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The Google Search History of a Person With Depression

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Usually I hit up the Google machine for super boring reasons. I need directions. I can’t remember the name of a song. You get it. But when I’m depressed, Google goes from being my concierge to my confidant. Google is there as I move from denial to desolation, capturing my lowest moments and my most earnest attempts at self-care.

I recently emerged from three months of darkness… and my search history shows it. Some of the searches took place in my cubicle, others underneath the covers. I was feeling a lot when I typed each phrase, and their collective weight is akin to the heaviness that was in my heart.

So – before I change my mind about sharing this – here’s an uncensored chronology of my latest bout with depression:

“depression symptoms”

Because, you know, maybe my professionally-trained therapist was wrong.

“drowning GIF”

I like to keep my depression casual when drafting emails to coworkers.

“how to stop sleeping so much”

Never in my life have I been so confused about whether it was 8 a.m. or p.m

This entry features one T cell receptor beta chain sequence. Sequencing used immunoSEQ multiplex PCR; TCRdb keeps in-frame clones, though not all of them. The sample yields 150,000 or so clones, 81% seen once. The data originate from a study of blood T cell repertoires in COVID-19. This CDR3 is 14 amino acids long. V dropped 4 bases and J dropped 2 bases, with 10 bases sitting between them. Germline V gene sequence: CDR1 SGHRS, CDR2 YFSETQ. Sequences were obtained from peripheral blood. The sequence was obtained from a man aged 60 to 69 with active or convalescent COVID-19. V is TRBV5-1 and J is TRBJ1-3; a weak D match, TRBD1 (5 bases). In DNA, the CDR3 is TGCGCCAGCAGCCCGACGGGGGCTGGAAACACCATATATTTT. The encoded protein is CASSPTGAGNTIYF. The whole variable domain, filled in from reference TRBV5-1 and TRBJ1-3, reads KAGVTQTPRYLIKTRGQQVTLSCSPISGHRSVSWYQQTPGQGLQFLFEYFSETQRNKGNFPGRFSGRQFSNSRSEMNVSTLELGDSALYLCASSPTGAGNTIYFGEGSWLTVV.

“can people tell I’m depressed”

It would probably help if I dried my hair and wore legit pants.

“dog adoption beagle”

I’m so lonely.

“short-term disability depression”

Is there any chance I could cry at home instead of at work?

“what they tell you on a suicide hotline”

Seems rude to call a hotline person in the middle of the night. I’ll just ask the internet.

“makeup application minneapolis”

Getting my makeup done for a friend’s [extremely casual] birthday party will bring my self-confidence back, right? Right?

“how to move past depression”

That makeup idea definitely didn’t work.

“pinterest inspirational quotes”

Never felt more basic in my life.*

*For the record, I found one I loved. It goes like this, “At any given moment, you have the power to say: This is not how the story is going to end.”

If you or someone you know needs help, visit our suicide prevention resources page.
If you need support right now, call the Suicide Prevention Lifeline at 1-800-273-8255

Originally published: October 4, 2016
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